From New Jersey to Hong Kong and back again: Simple Magic got their Patrick Radden Keefe on and tried to track down the origins of the mysterious bootleg Bobby Puleo boards that have been popping up all over the world for two decades.
Great skate cities alert 🚨 — “CAN’T HAVE SHIT” is an 11-minute Detroit edit from Cooper Vosburg, and Baltimore Pleasure is a 20-minute Baltimore scene video by Ryan Schroeder with a fire Spencer Brown part at the end. Always great seeing footage from both of these places.
Jawn Gardner uses his gifts to do what nobody else can in an incredible new Earth Day part. The line at CBS is maybe the most third-eye-open choreography that place has ever seen.
What an amazing idea for a feature… “‘Perfect Days’ will interview familiar faces in the Boston and Northeast scene, and pose them with the simple question: what was one of your favorite sessions ever?” The Orchard Skate Shop blog is following the footsteps of the Slam City Skates blog in creating good, old-fashioned web content outside the Insta-sphere. Kevin Coakley is the inaugural edition. (Fwiw, all-time favorite skate day around here is probably Yume Farm with *literally everybody* in fall 2018 ♥)
Photo via the tumbleweeds. Tumblr in 2019 is like that one ledge spot that was popping five years ago. Everyone used to meet there, get clips there, get stuck there. Now it’s chunked up, the bevel got as round as Blubba, and it sorta just sits there. Maybe a group of guys in their 30s will skate it for 20 minutes before they go to the bar. Maybe a pair of kids in #curated thrift store finds visiting from out of town will film each other do two-trick lines for their trip edit on it. The solitary man who shows up after work once every two weeks to ensure that he hasn’t lost his back tails is always a fixture. But sometimes, all three of those end up there together, and it’s fun — not fun like the old days, but enough to remind you that they existed ;)
NBC visited Tompkins to speak with Zhu and Yaje about how much that square of asphalt means to the community. Please sign the petition to preserve Tompkins Square courts as an asphalt space, if you have yet to do so.
Medium has an awesome feature with Justin Bohl, a guy who has been the go-to tour guide for skate teams visiting Detroit over the past eight years. He put together a twenty-minute video entitled Mint, which features a bunch of behind the scenes footage of all the traveling skaters who have come through the city as it became sought-after skate trip destination in the 2010s.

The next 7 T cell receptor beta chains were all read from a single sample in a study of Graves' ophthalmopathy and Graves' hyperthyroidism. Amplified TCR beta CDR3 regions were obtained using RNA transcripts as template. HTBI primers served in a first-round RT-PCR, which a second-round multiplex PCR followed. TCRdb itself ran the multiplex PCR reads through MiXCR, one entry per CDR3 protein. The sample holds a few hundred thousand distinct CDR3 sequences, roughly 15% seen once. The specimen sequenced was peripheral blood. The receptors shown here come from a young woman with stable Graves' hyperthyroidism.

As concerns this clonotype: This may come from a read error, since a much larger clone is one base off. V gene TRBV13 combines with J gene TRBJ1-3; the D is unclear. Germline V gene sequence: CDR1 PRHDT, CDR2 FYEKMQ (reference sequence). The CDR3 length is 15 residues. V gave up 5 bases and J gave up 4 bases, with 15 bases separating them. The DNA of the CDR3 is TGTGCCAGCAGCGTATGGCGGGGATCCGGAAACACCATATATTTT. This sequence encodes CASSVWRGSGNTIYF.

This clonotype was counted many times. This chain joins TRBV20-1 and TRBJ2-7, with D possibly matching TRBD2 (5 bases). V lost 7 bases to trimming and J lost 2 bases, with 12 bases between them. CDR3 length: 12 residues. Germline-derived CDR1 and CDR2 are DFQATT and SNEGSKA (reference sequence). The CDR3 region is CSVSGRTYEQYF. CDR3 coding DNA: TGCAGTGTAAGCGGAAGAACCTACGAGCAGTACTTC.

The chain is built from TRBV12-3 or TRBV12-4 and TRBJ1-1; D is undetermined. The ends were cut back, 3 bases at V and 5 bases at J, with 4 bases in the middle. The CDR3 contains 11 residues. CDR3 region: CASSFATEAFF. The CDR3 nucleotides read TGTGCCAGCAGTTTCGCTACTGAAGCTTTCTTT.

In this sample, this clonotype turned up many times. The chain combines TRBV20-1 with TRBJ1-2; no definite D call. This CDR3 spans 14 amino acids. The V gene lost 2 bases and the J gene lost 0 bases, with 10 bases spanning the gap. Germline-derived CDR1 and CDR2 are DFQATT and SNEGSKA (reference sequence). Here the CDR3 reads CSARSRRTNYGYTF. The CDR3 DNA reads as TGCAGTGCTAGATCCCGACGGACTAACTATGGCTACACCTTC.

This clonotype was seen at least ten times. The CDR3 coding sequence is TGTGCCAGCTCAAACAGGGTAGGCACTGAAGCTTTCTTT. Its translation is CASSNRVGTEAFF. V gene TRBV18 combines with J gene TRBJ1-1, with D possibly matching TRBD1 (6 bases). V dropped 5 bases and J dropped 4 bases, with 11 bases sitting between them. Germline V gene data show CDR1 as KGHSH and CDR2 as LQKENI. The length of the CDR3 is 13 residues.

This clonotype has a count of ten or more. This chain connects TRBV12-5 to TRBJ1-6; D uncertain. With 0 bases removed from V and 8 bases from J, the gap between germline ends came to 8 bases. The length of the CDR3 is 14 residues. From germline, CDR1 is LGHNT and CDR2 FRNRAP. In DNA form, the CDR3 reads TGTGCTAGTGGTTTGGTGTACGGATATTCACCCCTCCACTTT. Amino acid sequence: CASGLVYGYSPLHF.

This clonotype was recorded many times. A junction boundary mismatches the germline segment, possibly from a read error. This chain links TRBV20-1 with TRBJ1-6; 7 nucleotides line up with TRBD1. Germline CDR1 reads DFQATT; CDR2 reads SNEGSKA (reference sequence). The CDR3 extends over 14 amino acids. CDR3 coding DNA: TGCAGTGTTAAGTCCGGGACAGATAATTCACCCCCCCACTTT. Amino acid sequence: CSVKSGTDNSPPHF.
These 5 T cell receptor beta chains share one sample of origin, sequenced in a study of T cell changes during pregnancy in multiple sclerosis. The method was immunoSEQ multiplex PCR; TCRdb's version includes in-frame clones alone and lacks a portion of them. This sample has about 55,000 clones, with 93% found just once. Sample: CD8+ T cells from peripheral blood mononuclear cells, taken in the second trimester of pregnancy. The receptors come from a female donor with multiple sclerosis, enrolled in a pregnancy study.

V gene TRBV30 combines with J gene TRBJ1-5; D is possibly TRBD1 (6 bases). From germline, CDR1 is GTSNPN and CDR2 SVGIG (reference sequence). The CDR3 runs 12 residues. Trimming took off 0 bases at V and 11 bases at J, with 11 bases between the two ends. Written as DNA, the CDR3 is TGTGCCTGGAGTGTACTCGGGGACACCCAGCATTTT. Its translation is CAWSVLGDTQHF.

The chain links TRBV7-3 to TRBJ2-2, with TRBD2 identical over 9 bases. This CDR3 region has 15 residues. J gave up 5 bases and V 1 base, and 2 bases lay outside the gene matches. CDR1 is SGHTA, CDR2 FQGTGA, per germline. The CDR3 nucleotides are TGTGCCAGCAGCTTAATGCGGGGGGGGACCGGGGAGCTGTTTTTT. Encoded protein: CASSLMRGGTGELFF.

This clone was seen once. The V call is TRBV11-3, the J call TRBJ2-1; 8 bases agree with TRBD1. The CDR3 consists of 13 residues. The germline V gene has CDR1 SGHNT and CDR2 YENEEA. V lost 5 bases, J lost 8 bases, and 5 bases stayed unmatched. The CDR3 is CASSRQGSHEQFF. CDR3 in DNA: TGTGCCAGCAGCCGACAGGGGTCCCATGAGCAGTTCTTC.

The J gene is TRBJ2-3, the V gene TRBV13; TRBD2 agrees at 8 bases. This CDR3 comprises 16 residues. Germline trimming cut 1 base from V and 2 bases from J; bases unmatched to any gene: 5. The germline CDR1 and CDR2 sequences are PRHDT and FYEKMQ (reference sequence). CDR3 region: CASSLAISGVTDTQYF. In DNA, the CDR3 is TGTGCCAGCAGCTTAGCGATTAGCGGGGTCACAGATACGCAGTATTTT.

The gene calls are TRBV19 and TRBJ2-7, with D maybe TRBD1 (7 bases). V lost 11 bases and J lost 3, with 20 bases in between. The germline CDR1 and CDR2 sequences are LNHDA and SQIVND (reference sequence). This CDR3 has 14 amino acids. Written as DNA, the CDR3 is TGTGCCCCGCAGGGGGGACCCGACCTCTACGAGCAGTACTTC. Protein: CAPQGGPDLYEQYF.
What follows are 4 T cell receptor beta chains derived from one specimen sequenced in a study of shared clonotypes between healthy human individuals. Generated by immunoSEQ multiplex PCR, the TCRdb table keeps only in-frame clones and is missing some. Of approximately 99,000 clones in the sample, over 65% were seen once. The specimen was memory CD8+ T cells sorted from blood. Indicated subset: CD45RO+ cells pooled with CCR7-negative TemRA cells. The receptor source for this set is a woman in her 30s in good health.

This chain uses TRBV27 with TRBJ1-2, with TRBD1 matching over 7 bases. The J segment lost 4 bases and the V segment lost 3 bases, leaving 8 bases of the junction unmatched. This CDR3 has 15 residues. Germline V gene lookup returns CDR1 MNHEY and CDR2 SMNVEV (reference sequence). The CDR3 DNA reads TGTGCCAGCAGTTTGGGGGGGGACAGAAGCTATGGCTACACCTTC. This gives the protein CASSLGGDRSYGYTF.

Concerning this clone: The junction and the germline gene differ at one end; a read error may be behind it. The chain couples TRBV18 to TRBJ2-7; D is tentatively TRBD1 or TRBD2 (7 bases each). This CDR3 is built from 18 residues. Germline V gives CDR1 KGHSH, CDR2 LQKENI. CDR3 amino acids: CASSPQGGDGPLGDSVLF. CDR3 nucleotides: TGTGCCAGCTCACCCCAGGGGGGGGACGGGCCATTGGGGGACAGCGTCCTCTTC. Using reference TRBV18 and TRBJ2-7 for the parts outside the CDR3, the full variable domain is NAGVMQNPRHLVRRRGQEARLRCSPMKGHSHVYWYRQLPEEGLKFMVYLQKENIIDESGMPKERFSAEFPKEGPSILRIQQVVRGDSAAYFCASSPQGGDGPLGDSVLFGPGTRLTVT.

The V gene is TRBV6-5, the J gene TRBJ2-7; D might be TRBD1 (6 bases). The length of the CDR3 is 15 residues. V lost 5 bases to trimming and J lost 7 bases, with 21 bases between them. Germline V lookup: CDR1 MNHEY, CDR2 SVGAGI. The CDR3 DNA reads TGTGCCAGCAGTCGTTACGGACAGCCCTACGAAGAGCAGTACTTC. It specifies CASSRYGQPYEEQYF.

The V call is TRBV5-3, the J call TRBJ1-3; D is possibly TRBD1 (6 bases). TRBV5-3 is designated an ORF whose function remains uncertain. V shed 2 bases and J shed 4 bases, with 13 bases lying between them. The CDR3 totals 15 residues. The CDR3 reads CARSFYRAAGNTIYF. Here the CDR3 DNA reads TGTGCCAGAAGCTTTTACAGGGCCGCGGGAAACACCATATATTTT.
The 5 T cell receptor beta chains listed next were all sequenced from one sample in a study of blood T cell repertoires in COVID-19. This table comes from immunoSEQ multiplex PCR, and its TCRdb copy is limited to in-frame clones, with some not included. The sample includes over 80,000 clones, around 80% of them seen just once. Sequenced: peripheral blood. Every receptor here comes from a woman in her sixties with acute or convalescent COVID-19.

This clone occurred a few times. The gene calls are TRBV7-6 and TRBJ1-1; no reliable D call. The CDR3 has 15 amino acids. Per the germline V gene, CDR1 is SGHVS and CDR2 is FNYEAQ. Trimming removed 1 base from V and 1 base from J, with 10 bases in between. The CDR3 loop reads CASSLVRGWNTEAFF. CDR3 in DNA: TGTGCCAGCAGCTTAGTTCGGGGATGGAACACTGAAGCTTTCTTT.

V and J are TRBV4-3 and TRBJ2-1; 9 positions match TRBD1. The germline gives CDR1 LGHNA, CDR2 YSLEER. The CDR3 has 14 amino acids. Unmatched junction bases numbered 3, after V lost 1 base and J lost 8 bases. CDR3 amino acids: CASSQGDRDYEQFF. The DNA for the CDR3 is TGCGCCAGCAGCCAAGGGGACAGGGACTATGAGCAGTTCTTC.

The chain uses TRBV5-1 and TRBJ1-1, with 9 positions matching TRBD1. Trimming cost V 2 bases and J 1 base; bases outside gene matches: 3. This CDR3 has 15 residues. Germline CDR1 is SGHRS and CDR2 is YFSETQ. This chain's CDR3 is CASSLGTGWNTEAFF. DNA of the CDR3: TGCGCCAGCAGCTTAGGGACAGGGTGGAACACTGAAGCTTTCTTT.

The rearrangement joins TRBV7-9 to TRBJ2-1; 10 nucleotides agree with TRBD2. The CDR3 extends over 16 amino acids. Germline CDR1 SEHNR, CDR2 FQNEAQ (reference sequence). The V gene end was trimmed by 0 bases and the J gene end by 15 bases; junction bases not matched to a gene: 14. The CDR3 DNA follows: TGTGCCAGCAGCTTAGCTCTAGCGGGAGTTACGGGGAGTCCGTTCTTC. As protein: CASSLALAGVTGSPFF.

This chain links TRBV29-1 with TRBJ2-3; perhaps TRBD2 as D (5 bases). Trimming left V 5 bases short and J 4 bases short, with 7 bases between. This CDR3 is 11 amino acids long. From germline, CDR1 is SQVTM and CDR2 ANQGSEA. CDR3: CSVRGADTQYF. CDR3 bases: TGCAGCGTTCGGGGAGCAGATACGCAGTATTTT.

“Ultra” from Chris Burt is up there with the Bos brothers’ “Wide Open” for 2019’s best videos outside of the Thrasher/Insta content spiral. It’s a Minnesota video with three parts, mostly filmed in the suburbs, yet somehow feels all the right ways different than a lot of the other stuff you’ve watched this past week. Ender part from Frog’s Pat Gallaher.
It’s grey out there, so here’s the clip of Muska hugging a tree to put a smile on your face (it’s tied with this video of like a 500 people rapping every single word to Glizzy’s verse on “Crew” for 2017’s best byte of life-affirming video.) It was a pleasure to watch this new season of Epicly Later’d — Andy Roy defending Jesse Paez was funnier than any bit of scripted comedy that someone could come up with, and if your heart didn’t melt at Reynolds’ relationship with his daughter and Kader, then your insides probably look like the Juicy J “Stay Fly” shirt.
“Can human achievement in general surpass Chewy Cannon’s bank-to-ledge nosegrind or can we only hope to match it?” With the completion of the endlessly postponed, all-London Palace video, Boil the Ocean dwells on the post-2010 tide shifts that have occurred in the British skateboard industry.
This Detroit edit is rad. It chronicles the recent history of all its spots via an overview of changing Google Street Views. Also, it made Detroit look funner to skate (at least for our purposes) than a lot of recent higher profile coverage to come out of there.
“Electricity acts like a skateboarder traveling down a ramp. The higher the ramp, the more potential energy they have and the further they can travel.” See: Skateboarding as a vessel to teach how electricity works.